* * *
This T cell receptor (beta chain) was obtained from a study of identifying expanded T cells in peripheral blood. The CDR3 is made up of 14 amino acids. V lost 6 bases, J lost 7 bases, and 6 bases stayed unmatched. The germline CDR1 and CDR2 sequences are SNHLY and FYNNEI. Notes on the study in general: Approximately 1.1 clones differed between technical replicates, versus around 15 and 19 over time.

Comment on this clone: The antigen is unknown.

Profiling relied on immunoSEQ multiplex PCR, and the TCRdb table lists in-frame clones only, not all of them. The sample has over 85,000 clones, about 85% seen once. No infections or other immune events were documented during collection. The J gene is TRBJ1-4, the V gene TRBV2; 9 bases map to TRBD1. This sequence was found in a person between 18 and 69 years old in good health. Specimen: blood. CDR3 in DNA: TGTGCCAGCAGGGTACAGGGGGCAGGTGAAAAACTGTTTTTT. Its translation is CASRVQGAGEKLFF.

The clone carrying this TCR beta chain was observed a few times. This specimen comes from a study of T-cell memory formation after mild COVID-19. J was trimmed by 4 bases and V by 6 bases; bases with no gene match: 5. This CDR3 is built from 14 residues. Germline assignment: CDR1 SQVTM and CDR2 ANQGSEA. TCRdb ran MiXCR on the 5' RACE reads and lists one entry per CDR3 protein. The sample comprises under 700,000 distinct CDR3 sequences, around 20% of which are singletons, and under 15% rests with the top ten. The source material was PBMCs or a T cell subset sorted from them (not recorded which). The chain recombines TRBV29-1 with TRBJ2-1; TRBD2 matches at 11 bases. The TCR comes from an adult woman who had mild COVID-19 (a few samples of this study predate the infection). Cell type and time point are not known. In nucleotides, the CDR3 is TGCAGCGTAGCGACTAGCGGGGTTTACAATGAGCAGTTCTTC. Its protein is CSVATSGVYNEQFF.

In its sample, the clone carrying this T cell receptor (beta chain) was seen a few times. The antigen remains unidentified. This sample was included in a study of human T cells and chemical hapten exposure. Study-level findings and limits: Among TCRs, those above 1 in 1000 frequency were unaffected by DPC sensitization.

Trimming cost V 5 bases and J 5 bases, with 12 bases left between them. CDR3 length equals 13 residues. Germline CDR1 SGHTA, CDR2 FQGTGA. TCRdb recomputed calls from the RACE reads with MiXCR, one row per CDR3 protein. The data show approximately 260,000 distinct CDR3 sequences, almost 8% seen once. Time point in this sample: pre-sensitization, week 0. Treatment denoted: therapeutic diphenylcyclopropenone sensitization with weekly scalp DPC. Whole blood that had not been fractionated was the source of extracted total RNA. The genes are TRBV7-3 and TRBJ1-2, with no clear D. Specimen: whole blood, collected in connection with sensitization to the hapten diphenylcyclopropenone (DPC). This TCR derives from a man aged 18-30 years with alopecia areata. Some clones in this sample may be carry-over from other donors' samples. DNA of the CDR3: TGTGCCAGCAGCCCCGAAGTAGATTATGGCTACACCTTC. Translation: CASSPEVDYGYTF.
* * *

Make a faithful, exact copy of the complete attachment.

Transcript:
This T cell receptor (beta chain) was obtained from a study of identifying expanded T cells in peripheral blood. The CDR3 is made up of 14 amino acids. V lost 6 bases, J lost 7 bases, and 6 bases stayed unmatched. The germline CDR1 and CDR2 sequences are SNHLY and FYNNEI. Notes on the study in general: Approximately 1.1 clones differed between technical replicates, versus around 15 and 19 over time.

Comment on this clone: The antigen is unknown.

Profiling relied on immunoSEQ multiplex PCR, and the TCRdb table lists in-frame clones only, not all of them. The sample has over 85,000 clones, about 85% seen once. No infections or other immune events were documented during collection. The J gene is TRBJ1-4, the V gene TRBV2; 9 bases map to TRBD1. This sequence was found in a person between 18 and 69 years old in good health. Specimen: blood. CDR3 in DNA: TGTGCCAGCAGGGTACAGGGGGCAGGTGAAAAACTGTTTTTT. Its translation is CASRVQGAGEKLFF.

The clone carrying this TCR beta chain was observed a few times. This specimen comes from a study of T-cell memory formation after mild COVID-19. J was trimmed by 4 bases and V by 6 bases; bases with no gene match: 5. This CDR3 is built from 14 residues. Germline assignment: CDR1 SQVTM and CDR2 ANQGSEA. TCRdb ran MiXCR on the 5' RACE reads and lists one entry per CDR3 protein. The sample comprises under 700,000 distinct CDR3 sequences, around 20% of which are singletons, and under 15% rests with the top ten. The source material was PBMCs or a T cell subset sorted from them (not recorded which). The chain recombines TRBV29-1 with TRBJ2-1; TRBD2 matches at 11 bases. The TCR comes from an adult woman who had mild COVID-19 (a few samples of this study predate the infection). Cell type and time point are not known. In nucleotides, the CDR3 is TGCAGCGTAGCGACTAGCGGGGTTTACAATGAGCAGTTCTTC. Its protein is CSVATSGVYNEQFF.

In its sample, the clone carrying this T cell receptor (beta chain) was seen a few times. The antigen remains unidentified. This sample was included in a study of human T cells and chemical hapten exposure. Study-level findings and limits: Among TCRs, those above 1 in 1000 frequency were unaffected by DPC sensitization.

Trimming cost V 5 bases and J 5 bases, with 12 bases left between them. CDR3 length equals 13 residues. Germline CDR1 SGHTA, CDR2 FQGTGA. TCRdb recomputed calls from the RACE reads with MiXCR, one row per CDR3 protein. The data show approximately 260,000 distinct CDR3 sequences, almost 8% seen once. Time point in this sample: pre-sensitization, week 0. Treatment denoted: therapeutic diphenylcyclopropenone sensitization with weekly scalp DPC. Whole blood that had not been fractionated was the source of extracted total RNA. The genes are TRBV7-3 and TRBJ1-2, with no clear D. Specimen: whole blood, collected in connection with sensitization to the hapten diphenylcyclopropenone (DPC). This TCR derives from a man aged 18-30 years with alopecia areata. Some clones in this sample may be carry-over from other donors' samples. DNA of the CDR3: TGTGCCAGCAGCCCCGAAGTAGATTATGGCTACACCTTC. Translation: CASSPEVDYGYTF.